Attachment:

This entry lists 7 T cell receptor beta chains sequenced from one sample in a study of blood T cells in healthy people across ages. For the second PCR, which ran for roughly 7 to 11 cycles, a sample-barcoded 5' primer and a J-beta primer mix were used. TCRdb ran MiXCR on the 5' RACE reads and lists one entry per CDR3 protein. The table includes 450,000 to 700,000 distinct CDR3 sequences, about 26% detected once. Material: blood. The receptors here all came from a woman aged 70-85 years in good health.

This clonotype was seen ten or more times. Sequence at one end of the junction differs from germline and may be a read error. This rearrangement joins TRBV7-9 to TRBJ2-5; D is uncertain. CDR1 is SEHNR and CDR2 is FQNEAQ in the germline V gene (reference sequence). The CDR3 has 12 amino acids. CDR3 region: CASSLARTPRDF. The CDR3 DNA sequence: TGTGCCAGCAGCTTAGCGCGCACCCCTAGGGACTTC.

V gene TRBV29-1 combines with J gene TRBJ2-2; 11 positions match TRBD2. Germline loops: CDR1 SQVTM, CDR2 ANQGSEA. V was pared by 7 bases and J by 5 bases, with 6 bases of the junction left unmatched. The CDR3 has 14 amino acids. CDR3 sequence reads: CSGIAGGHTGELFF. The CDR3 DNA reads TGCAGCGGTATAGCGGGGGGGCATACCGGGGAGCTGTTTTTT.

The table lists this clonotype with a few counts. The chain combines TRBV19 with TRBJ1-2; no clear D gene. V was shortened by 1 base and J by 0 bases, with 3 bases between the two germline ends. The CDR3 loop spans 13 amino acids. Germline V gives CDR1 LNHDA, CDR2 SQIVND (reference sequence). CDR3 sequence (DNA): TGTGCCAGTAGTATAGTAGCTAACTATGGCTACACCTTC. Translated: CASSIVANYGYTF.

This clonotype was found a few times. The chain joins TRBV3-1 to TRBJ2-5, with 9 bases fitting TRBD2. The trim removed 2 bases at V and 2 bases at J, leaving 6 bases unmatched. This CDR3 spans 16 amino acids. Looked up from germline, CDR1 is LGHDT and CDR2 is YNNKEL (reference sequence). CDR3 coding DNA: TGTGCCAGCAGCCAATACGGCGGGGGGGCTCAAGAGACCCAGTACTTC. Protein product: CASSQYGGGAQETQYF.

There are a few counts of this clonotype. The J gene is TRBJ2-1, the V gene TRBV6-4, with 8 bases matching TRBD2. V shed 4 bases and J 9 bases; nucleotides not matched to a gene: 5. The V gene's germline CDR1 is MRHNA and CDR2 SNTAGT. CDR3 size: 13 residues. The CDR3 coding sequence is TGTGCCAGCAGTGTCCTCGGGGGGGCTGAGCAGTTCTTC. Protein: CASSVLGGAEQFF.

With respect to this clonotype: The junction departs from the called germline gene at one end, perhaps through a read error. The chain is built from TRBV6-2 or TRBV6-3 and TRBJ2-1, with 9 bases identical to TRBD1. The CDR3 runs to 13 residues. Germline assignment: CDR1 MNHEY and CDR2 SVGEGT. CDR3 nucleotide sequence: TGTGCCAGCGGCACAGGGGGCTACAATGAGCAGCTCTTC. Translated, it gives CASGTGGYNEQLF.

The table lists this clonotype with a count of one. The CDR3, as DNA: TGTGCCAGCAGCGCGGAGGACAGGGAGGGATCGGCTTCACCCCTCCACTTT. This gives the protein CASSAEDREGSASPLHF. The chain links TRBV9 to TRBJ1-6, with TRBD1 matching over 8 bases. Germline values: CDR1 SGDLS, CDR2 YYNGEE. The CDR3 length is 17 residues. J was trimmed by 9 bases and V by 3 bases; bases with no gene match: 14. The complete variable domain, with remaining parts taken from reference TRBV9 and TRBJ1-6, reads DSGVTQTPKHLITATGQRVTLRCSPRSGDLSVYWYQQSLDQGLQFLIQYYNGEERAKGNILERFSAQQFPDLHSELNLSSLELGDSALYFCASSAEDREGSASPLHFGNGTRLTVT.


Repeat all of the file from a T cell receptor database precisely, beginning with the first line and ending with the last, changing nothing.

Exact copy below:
This entry lists 7 T cell receptor beta chains sequenced from one sample in a study of blood T cells in healthy people across ages. For the second PCR, which ran for roughly 7 to 11 cycles, a sample-barcoded 5' primer and a J-beta primer mix were used. TCRdb ran MiXCR on the 5' RACE reads and lists one entry per CDR3 protein. The table includes 450,000 to 700,000 distinct CDR3 sequences, about 26% detected once. Material: blood. The receptors here all came from a woman aged 70-85 years in good health.

This clonotype was seen ten or more times. Sequence at one end of the junction differs from germline and may be a read error. This rearrangement joins TRBV7-9 to TRBJ2-5; D is uncertain. CDR1 is SEHNR and CDR2 is FQNEAQ in the germline V gene (reference sequence). The CDR3 has 12 amino acids. CDR3 region: CASSLARTPRDF. The CDR3 DNA sequence: TGTGCCAGCAGCTTAGCGCGCACCCCTAGGGACTTC.

V gene TRBV29-1 combines with J gene TRBJ2-2; 11 positions match TRBD2. Germline loops: CDR1 SQVTM, CDR2 ANQGSEA. V was pared by 7 bases and J by 5 bases, with 6 bases of the junction left unmatched. The CDR3 has 14 amino acids. CDR3 sequence reads: CSGIAGGHTGELFF. The CDR3 DNA reads TGCAGCGGTATAGCGGGGGGGCATACCGGGGAGCTGTTTTTT.

The table lists this clonotype with a few counts. The chain combines TRBV19 with TRBJ1-2; no clear D gene. V was shortened by 1 base and J by 0 bases, with 3 bases between the two germline ends. The CDR3 loop spans 13 amino acids. Germline V gives CDR1 LNHDA, CDR2 SQIVND (reference sequence). CDR3 sequence (DNA): TGTGCCAGTAGTATAGTAGCTAACTATGGCTACACCTTC. Translated: CASSIVANYGYTF.

This clonotype was found a few times. The chain joins TRBV3-1 to TRBJ2-5, with 9 bases fitting TRBD2. The trim removed 2 bases at V and 2 bases at J, leaving 6 bases unmatched. This CDR3 spans 16 amino acids. Looked up from germline, CDR1 is LGHDT and CDR2 is YNNKEL (reference sequence). CDR3 coding DNA: TGTGCCAGCAGCCAATACGGCGGGGGGGCTCAAGAGACCCAGTACTTC. Protein product: CASSQYGGGAQETQYF.

There are a few counts of this clonotype. The J gene is TRBJ2-1, the V gene TRBV6-4, with 8 bases matching TRBD2. V shed 4 bases and J 9 bases; nucleotides not matched to a gene: 5. The V gene's germline CDR1 is MRHNA and CDR2 SNTAGT. CDR3 size: 13 residues. The CDR3 coding sequence is TGTGCCAGCAGTGTCCTCGGGGGGGCTGAGCAGTTCTTC. Protein: CASSVLGGAEQFF.

With respect to this clonotype: The junction departs from the called germline gene at one end, perhaps through a read error. The chain is built from TRBV6-2 or TRBV6-3 and TRBJ2-1, with 9 bases identical to TRBD1. The CDR3 runs to 13 residues. Germline assignment: CDR1 MNHEY and CDR2 SVGEGT. CDR3 nucleotide sequence: TGTGCCAGCGGCACAGGGGGCTACAATGAGCAGCTCTTC. Translated, it gives CASGTGGYNEQLF.

The table lists this clonotype with a count of one. The CDR3, as DNA: TGTGCCAGCAGCGCGGAGGACAGGGAGGGATCGGCTTCACCCCTCCACTTT. This gives the protein CASSAEDREGSASPLHF. The chain links TRBV9 to TRBJ1-6, with TRBD1 matching over 8 bases. Germline values: CDR1 SGDLS, CDR2 YYNGEE. The CDR3 length is 17 residues. J was trimmed by 9 bases and V by 3 bases; bases with no gene match: 14. The complete variable domain, with remaining parts taken from reference TRBV9 and TRBJ1-6, reads DSGVTQTPKHLITATGQRVTLRCSPRSGDLSVYWYQQSLDQGLQFLIQYYNGEERAKGNILERFSAQQFPDLHSELNLSSLELGDSALYFCASSAEDREGSASPLHFGNGTRLTVT.